Tuesday, August 7, 2007
So, the book I’m reading now is called Bleachy Haired Honky Bitch. My friend Beth gave it to me (the title made her immediately think I would like it, which I find both flattering and rather sad), and actually I really love it so far. Its author, Hollis Gillespie, is brash and bawdy and hilarious, and I think that if I had been raised in a trailer park in the South I might actually have become her. As it is, I grew up on the streets of Park Slope – which, though my block did have prostitutes and drug dealers in the early ‘90s, cannot by any stretch of the imagination be called “mean streets”, no matter how much I would like to sound tough, unless I am talking to an Amish person or a reealllly slow gas station attendant in the Midwest, in which case they always ask me if I carry a gun, and oh my Christ this is the longest sentence I have ever written and it needs to die -- without a dysfunctional bone in my body (those grew in later), and so I am playing catch-up late in life.
I’ll give you a sec to recover from that last paragraph. Ooooo-weeeee!
Anyway, the book is awesome, but as I sat reading it on the Q train this morning, folding the neon yellow-and-pink cover over in shame, it got me thinking that any book with a title and cover that entices me to buy it is probably also a book I would not like to be seen reading. I am an advertiser’s muse; if it’s bright and bold and has a catchy name, I will consume it. This goes for everything from USWeekly to Confessions of a Video Vixen. What can I say? I like my reading to be salacious and funny. In fact, I think I need it to be. The only thing worse, in my opinion, than being stuck on a stalled R train in the middle of summer, packed in like a sardine next to fat, grab-assy men with sweat stains and women whose fake nails dig into your fist as you vie for a spot on the pole is to do it while reading Faulkner. That would create a situation that would end, for me, with the phrase “…before turning the gun on herself.”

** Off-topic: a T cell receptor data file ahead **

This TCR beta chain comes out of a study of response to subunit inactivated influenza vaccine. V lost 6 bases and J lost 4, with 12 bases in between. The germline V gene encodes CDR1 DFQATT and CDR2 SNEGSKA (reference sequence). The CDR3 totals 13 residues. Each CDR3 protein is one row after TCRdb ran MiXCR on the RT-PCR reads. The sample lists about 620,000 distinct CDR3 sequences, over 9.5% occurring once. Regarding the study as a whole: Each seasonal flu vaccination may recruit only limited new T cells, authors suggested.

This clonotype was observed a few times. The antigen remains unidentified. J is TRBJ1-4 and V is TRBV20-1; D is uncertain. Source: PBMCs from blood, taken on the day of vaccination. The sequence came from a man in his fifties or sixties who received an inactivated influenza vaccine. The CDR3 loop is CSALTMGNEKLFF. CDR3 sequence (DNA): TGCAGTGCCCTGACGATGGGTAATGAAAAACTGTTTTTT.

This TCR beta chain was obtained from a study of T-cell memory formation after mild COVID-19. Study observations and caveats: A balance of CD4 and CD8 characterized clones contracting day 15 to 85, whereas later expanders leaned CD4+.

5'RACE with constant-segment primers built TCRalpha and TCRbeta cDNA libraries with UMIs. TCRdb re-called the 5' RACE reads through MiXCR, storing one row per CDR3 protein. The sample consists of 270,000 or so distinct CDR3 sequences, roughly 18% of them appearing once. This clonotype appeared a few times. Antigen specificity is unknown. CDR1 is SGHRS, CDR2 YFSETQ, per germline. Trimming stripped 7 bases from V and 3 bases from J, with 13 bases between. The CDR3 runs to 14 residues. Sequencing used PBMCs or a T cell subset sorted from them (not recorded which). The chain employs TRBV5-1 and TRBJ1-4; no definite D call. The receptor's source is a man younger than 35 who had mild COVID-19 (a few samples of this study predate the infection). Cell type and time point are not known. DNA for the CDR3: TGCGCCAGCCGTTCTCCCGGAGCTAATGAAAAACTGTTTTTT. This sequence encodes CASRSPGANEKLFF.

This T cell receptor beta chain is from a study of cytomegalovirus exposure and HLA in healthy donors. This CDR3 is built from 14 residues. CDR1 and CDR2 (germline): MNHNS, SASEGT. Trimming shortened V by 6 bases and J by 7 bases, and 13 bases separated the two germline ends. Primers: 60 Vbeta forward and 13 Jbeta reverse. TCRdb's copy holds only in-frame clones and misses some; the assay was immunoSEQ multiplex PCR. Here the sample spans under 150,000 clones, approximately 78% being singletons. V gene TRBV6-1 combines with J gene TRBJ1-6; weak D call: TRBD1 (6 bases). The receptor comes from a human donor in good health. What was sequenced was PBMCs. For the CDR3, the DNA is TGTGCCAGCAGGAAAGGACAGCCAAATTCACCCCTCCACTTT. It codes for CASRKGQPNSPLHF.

I happily tote my gossip rags and lite lit onto the train to read as I go to work, but once I get to the platform I tuck the cover between my fingers so that passersby can’t tell what I’m reading. Since I make snap judgments about people (the woman on the train reading The 7 Habits of Highly Effective People is a sucker; the hipster reading Foucault is pretentious), I assume they make them about me, too. Therefore I only display my reading material when it does not prominently feature neon colors, half-naked celebrities, and/or saucy titles. ‘Ah,’ I imagine some fellow rider might say, ‘Look at that young woman reading the New Yorker. She must be an upstanding young citizen.’, as opposed to ‘Why is that girl looking at pictures of Tara Reid’s ass?’ Only once did this strategy betray me, when the New Yorker I was reading featured a full page collage of vintage Playboy centerfolds. I unknowingly revealed what looked like porn to a whole group of older women, and had to hold up the magazine to cover my face for the rest of the ride, partly to hide my shame and partly to show them LOOK! I’m reading the NEW YORKER. I am VERY LITERARY, and SO ARE THE BOOBS I AM LOOKING AT.
I wish I weren’t so concerned with what people think of me, but I am. So, with apologies to the delicious Ms. Gillespie, who defused my subway rage all the way to 14th street this morning, I will have to be a closet fan, until I get up the guts to accept that Bleachy Haired Honky Bitch is, well, just my kind of title .